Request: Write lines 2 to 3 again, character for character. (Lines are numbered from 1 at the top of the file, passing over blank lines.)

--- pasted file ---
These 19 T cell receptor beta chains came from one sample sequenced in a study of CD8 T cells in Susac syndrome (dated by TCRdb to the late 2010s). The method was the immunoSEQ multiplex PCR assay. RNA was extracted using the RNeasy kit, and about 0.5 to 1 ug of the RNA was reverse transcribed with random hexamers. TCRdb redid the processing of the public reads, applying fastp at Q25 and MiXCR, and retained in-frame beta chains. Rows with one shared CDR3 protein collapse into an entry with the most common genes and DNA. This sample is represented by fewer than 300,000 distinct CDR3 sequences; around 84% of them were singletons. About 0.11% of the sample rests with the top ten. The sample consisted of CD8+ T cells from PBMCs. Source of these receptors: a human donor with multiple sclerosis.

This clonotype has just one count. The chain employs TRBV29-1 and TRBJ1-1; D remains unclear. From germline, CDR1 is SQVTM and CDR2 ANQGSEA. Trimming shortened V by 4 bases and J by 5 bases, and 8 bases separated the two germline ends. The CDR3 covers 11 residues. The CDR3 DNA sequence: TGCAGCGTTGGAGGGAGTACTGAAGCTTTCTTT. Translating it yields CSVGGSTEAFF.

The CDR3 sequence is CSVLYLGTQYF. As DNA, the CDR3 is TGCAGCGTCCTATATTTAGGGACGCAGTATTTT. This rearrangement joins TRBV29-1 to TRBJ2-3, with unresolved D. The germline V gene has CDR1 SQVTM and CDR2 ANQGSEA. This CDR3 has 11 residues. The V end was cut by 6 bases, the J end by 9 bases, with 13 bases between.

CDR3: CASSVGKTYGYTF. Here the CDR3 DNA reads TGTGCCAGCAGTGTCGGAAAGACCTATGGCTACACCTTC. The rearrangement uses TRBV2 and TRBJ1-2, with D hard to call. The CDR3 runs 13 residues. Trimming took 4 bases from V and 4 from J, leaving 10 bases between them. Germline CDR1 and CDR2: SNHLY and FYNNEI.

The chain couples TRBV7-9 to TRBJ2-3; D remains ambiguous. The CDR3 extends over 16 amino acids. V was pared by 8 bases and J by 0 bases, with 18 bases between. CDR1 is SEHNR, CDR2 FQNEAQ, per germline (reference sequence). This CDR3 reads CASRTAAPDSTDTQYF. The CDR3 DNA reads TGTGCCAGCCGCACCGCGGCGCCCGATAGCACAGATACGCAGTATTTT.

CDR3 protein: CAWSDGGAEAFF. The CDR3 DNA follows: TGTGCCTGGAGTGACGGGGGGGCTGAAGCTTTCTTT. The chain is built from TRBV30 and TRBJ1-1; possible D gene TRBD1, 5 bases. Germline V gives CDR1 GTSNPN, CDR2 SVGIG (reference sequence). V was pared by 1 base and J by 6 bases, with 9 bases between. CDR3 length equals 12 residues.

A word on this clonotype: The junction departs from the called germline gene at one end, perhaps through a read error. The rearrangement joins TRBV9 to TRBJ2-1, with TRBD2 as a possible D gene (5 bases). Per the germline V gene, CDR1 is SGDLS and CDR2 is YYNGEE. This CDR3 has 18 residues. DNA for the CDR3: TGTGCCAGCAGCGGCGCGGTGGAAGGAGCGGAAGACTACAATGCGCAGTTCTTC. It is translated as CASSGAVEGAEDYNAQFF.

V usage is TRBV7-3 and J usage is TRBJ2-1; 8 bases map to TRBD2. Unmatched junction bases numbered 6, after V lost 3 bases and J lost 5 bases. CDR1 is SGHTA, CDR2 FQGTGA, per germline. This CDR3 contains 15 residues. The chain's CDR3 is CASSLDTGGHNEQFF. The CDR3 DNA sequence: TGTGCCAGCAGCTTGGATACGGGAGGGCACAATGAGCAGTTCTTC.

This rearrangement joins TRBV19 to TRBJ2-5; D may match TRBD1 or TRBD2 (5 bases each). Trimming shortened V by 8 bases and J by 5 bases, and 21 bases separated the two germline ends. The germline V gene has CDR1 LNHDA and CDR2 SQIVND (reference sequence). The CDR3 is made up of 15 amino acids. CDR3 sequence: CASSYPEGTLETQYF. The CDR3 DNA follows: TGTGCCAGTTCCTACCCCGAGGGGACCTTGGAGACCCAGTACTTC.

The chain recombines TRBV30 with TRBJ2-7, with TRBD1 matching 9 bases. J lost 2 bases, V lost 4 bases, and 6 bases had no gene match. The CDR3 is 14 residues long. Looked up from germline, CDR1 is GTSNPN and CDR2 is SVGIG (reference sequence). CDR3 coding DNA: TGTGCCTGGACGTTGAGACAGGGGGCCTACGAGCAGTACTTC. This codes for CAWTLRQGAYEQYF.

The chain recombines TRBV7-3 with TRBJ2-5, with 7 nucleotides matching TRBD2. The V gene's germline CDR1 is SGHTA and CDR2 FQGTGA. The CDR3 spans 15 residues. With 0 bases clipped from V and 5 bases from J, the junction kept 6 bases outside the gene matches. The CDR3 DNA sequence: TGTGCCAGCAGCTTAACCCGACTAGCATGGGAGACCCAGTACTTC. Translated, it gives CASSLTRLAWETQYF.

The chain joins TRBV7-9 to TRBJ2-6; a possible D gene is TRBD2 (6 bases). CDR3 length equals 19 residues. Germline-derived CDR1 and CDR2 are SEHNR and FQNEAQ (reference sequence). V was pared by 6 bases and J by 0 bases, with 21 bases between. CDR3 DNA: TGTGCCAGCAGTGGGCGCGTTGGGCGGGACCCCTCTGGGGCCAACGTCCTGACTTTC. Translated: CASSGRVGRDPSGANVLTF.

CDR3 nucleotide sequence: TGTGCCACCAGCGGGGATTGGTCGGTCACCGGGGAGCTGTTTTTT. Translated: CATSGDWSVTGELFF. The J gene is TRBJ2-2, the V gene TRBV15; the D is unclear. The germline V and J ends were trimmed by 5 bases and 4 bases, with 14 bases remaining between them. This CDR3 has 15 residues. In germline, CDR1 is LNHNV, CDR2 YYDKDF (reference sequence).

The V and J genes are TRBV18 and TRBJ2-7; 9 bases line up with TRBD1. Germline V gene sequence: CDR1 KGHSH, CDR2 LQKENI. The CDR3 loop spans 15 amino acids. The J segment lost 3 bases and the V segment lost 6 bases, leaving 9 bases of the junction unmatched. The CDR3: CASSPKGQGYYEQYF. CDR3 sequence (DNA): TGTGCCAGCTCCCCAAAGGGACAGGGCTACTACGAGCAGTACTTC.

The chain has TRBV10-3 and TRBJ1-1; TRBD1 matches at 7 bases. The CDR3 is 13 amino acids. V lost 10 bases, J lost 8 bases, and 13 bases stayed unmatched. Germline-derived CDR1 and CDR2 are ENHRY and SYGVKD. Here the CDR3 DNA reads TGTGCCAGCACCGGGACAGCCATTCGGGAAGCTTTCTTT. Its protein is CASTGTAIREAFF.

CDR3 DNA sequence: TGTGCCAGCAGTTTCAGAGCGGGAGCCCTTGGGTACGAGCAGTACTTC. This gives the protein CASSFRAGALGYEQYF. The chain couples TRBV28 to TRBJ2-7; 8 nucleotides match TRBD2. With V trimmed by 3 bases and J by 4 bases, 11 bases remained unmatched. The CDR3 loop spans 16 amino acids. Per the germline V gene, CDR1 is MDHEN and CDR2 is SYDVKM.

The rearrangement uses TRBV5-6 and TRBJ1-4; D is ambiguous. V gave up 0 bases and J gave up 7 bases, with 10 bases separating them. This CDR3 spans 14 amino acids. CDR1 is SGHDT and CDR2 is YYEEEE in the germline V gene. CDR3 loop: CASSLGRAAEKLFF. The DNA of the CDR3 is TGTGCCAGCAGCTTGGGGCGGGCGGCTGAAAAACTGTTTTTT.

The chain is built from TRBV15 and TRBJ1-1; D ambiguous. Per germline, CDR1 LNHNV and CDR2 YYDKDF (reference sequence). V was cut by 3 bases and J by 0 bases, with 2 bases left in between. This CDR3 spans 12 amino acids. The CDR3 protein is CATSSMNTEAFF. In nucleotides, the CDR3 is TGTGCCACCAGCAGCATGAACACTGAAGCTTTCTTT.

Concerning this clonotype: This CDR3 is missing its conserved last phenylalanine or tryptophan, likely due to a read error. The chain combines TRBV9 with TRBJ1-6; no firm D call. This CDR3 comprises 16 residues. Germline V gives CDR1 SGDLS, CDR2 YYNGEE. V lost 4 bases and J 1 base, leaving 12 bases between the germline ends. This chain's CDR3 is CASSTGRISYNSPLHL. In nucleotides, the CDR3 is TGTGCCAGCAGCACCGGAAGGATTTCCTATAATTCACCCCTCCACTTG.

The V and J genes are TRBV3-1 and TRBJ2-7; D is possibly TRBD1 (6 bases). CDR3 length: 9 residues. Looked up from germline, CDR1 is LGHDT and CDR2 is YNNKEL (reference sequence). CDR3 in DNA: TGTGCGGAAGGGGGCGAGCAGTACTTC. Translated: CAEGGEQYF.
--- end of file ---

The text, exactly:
This clonotype has just one count. The chain employs TRBV29-1 and TRBJ1-1; D remains unclear. From germline, CDR1 is SQVTM and CDR2 ANQGSEA. Trimming shortened V by 4 bases and J by 5 bases, and 8 bases separated the two germline ends. The CDR3 covers 11 residues. The CDR3 DNA sequence: TGCAGCGTTGGAGGGAGTACTGAAGCTTTCTTT. Translating it yields CSVGGSTEAFF.

The CDR3 sequence is CSVLYLGTQYF. As DNA, the CDR3 is TGCAGCGTCCTATATTTAGGGACGCAGTATTTT. This rearrangement joins TRBV29-1 to TRBJ2-3, with unresolved D. The germline V gene has CDR1 SQVTM and CDR2 ANQGSEA. This CDR3 has 11 residues. The V end was cut by 6 bases, the J end by 9 bases, with 13 bases between.